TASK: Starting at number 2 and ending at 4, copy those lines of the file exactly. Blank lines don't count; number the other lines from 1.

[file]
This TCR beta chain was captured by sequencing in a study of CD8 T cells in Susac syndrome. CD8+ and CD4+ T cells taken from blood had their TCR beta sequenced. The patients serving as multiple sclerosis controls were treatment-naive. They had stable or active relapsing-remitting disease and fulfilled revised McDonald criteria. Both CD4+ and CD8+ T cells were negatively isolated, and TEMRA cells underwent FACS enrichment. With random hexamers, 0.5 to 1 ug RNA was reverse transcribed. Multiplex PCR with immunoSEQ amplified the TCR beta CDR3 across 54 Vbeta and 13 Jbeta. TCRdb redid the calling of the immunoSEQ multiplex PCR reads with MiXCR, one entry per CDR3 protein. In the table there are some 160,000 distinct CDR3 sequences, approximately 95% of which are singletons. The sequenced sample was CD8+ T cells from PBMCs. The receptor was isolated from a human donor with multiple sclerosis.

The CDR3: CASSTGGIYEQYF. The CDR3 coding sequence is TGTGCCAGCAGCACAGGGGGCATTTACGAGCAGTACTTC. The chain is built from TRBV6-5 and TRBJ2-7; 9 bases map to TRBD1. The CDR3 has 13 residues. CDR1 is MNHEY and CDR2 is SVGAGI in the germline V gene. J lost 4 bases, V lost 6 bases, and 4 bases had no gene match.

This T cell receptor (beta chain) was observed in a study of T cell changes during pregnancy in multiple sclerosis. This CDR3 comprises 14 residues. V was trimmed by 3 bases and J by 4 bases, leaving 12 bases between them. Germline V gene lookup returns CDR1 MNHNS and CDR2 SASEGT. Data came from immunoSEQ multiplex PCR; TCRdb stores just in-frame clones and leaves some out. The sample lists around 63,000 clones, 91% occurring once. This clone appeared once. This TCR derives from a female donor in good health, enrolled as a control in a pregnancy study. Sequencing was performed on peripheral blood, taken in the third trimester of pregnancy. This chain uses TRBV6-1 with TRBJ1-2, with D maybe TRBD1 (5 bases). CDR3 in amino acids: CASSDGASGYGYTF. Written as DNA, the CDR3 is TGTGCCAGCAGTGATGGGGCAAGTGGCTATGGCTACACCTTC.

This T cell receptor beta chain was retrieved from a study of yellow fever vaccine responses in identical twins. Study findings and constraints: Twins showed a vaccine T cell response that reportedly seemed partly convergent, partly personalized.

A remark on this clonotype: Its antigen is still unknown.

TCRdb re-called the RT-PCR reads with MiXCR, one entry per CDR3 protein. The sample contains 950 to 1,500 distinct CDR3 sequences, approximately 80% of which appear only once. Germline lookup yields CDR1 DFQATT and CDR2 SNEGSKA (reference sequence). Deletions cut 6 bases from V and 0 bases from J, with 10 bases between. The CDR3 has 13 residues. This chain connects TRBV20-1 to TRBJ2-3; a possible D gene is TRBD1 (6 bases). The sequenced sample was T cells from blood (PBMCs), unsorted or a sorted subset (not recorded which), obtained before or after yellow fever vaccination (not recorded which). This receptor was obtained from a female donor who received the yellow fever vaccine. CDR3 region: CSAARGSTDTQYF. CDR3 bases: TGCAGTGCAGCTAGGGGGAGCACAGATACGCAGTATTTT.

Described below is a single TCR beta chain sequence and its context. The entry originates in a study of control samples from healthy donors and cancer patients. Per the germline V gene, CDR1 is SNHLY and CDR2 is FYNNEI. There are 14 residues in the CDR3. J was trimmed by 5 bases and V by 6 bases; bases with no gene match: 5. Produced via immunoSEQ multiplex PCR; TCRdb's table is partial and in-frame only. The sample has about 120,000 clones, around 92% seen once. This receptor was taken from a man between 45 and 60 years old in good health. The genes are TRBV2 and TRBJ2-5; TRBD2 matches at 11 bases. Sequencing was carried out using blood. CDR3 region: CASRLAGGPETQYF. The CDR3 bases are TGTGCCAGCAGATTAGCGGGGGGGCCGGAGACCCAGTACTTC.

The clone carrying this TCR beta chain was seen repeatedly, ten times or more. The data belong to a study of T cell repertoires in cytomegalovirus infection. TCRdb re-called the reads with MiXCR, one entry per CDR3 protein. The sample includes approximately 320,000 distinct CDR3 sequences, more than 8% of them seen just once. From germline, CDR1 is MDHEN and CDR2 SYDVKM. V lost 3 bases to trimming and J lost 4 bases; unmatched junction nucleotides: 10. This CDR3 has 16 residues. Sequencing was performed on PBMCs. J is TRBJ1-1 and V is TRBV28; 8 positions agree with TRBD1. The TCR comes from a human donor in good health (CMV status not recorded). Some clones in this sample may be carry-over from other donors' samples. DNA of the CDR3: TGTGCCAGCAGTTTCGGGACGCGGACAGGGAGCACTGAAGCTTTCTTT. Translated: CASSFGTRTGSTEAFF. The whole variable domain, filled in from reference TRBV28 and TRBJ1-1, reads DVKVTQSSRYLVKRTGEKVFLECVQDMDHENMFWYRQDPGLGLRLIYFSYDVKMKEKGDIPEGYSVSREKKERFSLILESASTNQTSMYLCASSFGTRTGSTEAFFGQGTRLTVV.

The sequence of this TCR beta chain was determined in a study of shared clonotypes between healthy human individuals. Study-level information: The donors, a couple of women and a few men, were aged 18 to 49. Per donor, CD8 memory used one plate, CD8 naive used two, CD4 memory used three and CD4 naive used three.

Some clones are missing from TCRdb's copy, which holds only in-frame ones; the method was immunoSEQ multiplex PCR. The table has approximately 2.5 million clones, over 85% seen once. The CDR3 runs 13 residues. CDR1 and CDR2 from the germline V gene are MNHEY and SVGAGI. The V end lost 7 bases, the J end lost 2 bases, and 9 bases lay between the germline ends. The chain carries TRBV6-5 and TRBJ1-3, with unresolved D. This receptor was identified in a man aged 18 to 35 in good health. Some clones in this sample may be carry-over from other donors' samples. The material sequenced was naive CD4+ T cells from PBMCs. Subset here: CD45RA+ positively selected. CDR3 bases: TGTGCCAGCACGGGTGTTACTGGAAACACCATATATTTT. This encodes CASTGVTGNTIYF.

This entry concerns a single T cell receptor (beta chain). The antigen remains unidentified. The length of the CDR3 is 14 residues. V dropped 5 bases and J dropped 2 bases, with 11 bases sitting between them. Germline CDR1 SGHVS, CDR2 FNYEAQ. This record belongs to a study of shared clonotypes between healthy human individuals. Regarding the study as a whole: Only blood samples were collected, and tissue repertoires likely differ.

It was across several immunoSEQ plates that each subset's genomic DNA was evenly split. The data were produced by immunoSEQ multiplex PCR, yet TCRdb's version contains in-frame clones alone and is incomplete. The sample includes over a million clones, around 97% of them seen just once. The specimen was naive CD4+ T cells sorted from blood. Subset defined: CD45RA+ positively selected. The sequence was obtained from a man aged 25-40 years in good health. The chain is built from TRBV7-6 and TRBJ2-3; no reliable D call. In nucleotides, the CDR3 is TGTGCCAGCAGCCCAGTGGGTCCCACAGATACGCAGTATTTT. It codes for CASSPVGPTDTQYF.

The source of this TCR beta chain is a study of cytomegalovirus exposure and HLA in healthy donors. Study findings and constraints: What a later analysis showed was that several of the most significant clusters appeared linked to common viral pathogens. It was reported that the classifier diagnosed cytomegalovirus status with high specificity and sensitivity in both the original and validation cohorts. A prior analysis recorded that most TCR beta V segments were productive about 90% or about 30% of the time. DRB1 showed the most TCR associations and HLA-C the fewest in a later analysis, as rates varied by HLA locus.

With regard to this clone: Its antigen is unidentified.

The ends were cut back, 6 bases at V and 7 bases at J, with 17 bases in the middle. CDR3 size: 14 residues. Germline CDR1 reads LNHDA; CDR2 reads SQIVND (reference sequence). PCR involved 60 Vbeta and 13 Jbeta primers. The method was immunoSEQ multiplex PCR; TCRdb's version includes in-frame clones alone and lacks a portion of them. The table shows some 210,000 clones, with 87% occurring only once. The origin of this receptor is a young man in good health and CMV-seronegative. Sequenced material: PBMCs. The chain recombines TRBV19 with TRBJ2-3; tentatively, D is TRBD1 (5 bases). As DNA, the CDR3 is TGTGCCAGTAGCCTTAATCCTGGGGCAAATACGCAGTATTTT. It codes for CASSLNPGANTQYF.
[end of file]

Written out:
The CDR3: CASSTGGIYEQYF. The CDR3 coding sequence is TGTGCCAGCAGCACAGGGGGCATTTACGAGCAGTACTTC. The chain is built from TRBV6-5 and TRBJ2-7; 9 bases map to TRBD1. The CDR3 has 13 residues. CDR1 is MNHEY and CDR2 is SVGAGI in the germline V gene. J lost 4 bases, V lost 6 bases, and 4 bases had no gene match.

This T cell receptor (beta chain) was observed in a study of T cell changes during pregnancy in multiple sclerosis. This CDR3 comprises 14 residues. V was trimmed by 3 bases and J by 4 bases, leaving 12 bases between them. Germline V gene lookup returns CDR1 MNHNS and CDR2 SASEGT. Data came from immunoSEQ multiplex PCR; TCRdb stores just in-frame clones and leaves some out. The sample lists around 63,000 clones, 91% occurring once. This clone appeared once. This TCR derives from a female donor in good health, enrolled as a control in a pregnancy study. Sequencing was performed on peripheral blood, taken in the third trimester of pregnancy. This chain uses TRBV6-1 with TRBJ1-2, with D maybe TRBD1 (5 bases). CDR3 in amino acids: CASSDGASGYGYTF. Written as DNA, the CDR3 is TGTGCCAGCAGTGATGGGGCAAGTGGCTATGGCTACACCTTC.

This T cell receptor beta chain was retrieved from a study of yellow fever vaccine responses in identical twins. Study findings and constraints: Twins showed a vaccine T cell response that reportedly seemed partly convergent, partly personalized.